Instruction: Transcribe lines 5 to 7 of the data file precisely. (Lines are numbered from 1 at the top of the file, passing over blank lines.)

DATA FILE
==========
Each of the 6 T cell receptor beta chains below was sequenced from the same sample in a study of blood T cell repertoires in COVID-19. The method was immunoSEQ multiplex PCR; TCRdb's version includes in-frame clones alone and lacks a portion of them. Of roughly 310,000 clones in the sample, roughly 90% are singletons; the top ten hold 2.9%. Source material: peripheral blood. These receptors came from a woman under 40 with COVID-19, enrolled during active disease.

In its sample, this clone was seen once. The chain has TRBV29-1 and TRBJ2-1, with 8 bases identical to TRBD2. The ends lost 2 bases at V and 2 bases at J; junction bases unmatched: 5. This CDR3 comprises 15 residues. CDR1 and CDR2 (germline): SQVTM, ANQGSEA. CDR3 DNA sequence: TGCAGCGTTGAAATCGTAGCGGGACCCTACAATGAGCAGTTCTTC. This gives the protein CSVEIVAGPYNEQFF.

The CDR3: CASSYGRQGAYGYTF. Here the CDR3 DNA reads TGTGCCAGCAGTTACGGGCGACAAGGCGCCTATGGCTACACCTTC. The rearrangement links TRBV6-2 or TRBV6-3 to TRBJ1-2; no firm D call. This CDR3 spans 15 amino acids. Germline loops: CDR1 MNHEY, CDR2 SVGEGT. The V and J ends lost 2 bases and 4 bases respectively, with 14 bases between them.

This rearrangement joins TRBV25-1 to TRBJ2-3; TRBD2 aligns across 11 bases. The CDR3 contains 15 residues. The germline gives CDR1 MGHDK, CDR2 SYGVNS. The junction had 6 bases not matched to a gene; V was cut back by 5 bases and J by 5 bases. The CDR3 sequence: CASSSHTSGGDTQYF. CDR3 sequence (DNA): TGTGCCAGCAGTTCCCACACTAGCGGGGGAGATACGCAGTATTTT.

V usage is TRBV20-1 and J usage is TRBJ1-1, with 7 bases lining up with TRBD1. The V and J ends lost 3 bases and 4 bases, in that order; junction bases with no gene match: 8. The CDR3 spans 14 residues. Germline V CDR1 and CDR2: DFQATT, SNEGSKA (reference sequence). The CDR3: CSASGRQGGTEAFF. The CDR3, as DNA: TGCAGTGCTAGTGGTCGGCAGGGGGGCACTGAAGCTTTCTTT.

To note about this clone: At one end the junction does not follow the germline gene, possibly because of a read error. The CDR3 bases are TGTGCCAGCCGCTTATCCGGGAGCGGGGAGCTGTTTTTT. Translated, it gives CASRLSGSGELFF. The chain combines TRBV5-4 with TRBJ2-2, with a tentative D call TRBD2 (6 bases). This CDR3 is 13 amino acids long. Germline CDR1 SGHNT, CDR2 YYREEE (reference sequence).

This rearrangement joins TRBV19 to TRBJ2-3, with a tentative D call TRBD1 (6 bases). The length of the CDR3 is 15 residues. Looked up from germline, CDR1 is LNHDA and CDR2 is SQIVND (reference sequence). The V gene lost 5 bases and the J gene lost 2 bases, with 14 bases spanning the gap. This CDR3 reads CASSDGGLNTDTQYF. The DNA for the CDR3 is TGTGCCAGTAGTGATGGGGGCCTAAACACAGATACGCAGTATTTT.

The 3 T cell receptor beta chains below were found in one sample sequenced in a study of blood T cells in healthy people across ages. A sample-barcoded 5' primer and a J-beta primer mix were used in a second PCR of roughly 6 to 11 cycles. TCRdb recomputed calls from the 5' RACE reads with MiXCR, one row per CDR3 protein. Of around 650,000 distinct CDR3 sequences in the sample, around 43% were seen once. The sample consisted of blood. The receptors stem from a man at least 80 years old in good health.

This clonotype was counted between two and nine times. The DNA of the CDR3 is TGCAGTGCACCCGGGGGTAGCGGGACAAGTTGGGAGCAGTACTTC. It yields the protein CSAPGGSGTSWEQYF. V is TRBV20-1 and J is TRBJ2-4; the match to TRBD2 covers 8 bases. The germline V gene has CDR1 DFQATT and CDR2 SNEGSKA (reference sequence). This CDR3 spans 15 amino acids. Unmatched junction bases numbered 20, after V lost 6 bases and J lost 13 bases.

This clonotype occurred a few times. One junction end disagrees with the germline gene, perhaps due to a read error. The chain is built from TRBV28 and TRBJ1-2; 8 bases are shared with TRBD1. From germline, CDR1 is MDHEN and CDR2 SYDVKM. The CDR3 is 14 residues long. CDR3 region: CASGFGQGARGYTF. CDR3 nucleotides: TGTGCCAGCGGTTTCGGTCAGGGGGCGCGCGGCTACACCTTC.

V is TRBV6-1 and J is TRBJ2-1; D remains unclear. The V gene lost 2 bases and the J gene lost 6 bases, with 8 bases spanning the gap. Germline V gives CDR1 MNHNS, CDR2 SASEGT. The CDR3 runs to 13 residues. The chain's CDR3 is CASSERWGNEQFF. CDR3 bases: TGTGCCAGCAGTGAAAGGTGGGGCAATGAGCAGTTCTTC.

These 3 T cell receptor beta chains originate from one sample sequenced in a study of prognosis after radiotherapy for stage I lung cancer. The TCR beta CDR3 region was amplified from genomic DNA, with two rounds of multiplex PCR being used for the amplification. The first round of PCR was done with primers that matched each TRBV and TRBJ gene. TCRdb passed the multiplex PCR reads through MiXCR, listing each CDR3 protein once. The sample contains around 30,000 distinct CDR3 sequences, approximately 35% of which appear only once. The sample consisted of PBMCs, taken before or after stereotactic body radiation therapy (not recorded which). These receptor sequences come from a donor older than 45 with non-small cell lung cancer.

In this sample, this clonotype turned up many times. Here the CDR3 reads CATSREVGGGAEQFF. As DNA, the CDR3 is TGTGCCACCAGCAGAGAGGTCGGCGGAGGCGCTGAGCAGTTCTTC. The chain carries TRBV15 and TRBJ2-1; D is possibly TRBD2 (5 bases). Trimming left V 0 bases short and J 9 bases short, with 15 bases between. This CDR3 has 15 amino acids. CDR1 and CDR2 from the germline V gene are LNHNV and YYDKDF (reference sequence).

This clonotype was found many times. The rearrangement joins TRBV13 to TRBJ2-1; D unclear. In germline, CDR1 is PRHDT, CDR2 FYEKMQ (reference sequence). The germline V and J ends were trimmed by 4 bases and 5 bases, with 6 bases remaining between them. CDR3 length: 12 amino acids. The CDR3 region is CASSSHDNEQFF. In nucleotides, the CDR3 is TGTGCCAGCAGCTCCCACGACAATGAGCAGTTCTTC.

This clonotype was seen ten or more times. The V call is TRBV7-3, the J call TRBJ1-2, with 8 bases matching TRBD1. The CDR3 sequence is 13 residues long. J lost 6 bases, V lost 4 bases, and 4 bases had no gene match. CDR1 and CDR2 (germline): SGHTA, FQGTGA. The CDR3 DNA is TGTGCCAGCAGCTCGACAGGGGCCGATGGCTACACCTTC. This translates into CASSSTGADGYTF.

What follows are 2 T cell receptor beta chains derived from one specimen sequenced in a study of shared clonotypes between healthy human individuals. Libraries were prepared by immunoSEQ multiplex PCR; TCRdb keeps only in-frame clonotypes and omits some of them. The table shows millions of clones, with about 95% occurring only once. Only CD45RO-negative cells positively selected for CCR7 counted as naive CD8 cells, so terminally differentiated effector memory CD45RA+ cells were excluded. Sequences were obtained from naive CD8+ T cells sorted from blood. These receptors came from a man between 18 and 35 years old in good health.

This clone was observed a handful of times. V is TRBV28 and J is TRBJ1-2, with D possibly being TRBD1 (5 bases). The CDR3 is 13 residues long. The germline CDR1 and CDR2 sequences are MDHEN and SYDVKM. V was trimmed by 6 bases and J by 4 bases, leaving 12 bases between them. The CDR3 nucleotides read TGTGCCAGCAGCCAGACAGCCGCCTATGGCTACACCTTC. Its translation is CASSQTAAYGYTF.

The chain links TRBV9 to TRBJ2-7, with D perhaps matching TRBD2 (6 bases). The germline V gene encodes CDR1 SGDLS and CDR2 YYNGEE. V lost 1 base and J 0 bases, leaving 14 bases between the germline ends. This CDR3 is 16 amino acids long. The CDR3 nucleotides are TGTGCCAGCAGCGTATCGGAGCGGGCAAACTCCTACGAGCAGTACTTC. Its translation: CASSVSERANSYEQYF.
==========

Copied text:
V usage is TRBV20-1 and J usage is TRBJ1-1, with 7 bases lining up with TRBD1. The V and J ends lost 3 bases and 4 bases, in that order; junction bases with no gene match: 8. The CDR3 spans 14 residues. Germline V CDR1 and CDR2: DFQATT, SNEGSKA (reference sequence). The CDR3: CSASGRQGGTEAFF. The CDR3, as DNA: TGCAGTGCTAGTGGTCGGCAGGGGGGCACTGAAGCTTTCTTT.

To note about this clone: At one end the junction does not follow the germline gene, possibly because of a read error. The CDR3 bases are TGTGCCAGCCGCTTATCCGGGAGCGGGGAGCTGTTTTTT. Translated, it gives CASRLSGSGELFF. The chain combines TRBV5-4 with TRBJ2-2, with a tentative D call TRBD2 (6 bases). This CDR3 is 13 amino acids long. Germline CDR1 SGHNT, CDR2 YYREEE (reference sequence).

This rearrangement joins TRBV19 to TRBJ2-3, with a tentative D call TRBD1 (6 bases). The length of the CDR3 is 15 residues. Looked up from germline, CDR1 is LNHDA and CDR2 is SQIVND (reference sequence). The V gene lost 5 bases and the J gene lost 2 bases, with 14 bases spanning the gap. This CDR3 reads CASSDGGLNTDTQYF. The DNA for the CDR3 is TGTGCCAGTAGTGATGGGGGCCTAAACACAGATACGCAGTATTTT.